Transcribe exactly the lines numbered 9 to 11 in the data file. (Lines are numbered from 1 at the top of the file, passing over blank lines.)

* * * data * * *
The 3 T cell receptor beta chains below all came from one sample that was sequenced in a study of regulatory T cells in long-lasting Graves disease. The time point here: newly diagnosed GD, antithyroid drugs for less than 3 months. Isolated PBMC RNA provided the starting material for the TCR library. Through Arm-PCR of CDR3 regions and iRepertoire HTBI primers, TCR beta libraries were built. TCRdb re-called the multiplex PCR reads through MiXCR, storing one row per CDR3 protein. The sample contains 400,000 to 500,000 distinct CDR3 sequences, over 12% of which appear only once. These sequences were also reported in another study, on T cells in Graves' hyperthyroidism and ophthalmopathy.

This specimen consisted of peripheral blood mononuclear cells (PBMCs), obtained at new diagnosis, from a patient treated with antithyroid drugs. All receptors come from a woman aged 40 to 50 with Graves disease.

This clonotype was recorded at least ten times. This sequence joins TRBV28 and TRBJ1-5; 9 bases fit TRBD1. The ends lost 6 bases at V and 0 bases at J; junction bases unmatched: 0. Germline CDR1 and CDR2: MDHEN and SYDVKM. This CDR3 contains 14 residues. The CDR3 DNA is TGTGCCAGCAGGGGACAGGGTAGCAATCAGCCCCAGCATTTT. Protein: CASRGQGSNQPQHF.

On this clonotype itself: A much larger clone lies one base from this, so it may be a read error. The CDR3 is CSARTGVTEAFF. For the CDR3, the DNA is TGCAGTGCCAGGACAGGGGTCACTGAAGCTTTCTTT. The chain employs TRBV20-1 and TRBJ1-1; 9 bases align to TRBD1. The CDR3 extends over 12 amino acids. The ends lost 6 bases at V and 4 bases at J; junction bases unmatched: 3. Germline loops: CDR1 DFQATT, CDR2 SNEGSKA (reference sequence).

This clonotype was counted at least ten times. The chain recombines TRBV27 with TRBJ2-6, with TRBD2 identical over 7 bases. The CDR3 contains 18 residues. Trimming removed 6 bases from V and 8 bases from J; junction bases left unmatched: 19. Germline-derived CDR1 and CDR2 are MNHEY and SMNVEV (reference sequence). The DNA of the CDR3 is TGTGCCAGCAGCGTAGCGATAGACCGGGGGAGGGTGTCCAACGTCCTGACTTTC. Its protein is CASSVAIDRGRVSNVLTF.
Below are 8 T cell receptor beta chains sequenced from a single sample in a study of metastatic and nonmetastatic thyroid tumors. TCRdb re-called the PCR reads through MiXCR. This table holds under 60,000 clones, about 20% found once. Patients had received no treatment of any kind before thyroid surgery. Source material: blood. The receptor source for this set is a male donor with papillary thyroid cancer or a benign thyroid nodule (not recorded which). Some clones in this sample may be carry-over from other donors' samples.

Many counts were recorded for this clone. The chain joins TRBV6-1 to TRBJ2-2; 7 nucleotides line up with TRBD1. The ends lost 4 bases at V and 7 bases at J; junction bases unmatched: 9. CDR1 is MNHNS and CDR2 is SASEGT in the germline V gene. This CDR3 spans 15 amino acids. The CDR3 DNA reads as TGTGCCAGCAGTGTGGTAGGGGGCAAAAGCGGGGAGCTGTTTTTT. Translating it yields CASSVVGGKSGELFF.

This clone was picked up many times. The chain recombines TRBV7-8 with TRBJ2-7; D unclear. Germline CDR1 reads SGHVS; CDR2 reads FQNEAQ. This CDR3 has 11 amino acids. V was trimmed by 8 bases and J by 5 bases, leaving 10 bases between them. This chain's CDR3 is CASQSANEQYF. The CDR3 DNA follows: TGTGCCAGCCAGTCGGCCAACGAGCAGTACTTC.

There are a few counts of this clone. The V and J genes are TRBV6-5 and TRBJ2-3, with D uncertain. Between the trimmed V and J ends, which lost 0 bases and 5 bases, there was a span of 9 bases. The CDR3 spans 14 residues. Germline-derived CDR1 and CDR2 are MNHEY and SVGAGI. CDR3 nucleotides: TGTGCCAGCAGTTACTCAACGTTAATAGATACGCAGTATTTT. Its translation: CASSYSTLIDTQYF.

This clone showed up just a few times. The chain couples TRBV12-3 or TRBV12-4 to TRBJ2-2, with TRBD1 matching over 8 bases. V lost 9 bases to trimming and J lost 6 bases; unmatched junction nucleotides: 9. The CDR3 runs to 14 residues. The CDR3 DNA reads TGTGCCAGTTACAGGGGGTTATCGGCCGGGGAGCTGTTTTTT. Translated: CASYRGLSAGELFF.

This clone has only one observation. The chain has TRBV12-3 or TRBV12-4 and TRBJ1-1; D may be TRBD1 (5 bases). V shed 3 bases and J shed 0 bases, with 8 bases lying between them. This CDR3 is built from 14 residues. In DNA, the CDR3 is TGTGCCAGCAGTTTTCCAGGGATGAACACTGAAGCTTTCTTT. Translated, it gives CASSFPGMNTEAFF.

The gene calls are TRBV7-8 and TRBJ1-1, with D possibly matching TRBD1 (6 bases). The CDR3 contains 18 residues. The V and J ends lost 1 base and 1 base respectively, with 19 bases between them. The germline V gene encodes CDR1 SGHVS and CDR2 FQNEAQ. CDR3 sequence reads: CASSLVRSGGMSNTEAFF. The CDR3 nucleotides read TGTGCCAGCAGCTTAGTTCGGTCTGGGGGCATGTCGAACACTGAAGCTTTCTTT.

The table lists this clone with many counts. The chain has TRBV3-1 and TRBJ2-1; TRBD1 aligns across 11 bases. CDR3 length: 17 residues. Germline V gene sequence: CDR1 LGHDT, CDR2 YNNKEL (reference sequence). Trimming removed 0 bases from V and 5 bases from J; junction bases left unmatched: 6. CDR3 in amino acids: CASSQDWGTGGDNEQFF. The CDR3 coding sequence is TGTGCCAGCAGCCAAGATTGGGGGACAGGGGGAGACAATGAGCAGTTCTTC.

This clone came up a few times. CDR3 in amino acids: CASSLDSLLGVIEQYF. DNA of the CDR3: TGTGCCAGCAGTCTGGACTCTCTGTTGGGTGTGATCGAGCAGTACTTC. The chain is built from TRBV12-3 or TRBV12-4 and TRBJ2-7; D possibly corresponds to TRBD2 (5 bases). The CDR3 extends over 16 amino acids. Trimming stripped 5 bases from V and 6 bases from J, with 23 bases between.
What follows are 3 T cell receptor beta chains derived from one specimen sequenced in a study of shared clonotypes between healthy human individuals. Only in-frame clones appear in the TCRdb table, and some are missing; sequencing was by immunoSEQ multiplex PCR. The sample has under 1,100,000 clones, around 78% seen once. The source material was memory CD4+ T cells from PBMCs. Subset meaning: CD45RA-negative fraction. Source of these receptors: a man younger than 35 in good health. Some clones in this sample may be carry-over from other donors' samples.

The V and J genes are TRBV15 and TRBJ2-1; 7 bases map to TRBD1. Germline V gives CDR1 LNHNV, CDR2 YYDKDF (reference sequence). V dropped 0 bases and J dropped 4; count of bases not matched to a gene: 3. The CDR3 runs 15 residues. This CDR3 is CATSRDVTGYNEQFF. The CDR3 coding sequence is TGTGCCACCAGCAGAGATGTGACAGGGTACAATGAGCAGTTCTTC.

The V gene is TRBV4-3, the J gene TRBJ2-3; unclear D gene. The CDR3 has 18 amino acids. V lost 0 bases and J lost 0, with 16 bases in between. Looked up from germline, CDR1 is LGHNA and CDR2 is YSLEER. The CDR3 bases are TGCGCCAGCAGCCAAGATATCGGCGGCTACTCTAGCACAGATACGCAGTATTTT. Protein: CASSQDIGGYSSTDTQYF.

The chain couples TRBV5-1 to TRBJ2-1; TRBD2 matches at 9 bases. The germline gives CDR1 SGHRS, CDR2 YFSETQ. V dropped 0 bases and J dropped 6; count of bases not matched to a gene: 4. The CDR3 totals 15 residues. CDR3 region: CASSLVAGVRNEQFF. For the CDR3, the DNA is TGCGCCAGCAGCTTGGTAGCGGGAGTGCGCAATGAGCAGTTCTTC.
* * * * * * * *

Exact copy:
There are a few counts of this clone. The V and J genes are TRBV6-5 and TRBJ2-3, with D uncertain. Between the trimmed V and J ends, which lost 0 bases and 5 bases, there was a span of 9 bases. The CDR3 spans 14 residues. Germline-derived CDR1 and CDR2 are MNHEY and SVGAGI. CDR3 nucleotides: TGTGCCAGCAGTTACTCAACGTTAATAGATACGCAGTATTTT. Its translation: CASSYSTLIDTQYF.

This clone showed up just a few times. The chain couples TRBV12-3 or TRBV12-4 to TRBJ2-2, with TRBD1 matching over 8 bases. V lost 9 bases to trimming and J lost 6 bases; unmatched junction nucleotides: 9. The CDR3 runs to 14 residues. The CDR3 DNA reads TGTGCCAGTTACAGGGGGTTATCGGCCGGGGAGCTGTTTTTT. Translated: CASYRGLSAGELFF.

This clone has only one observation. The chain has TRBV12-3 or TRBV12-4 and TRBJ1-1; D may be TRBD1 (5 bases). V shed 3 bases and J shed 0 bases, with 8 bases lying between them. This CDR3 is built from 14 residues. In DNA, the CDR3 is TGTGCCAGCAGTTTTCCAGGGATGAACACTGAAGCTTTCTTT. Translated, it gives CASSFPGMNTEAFF.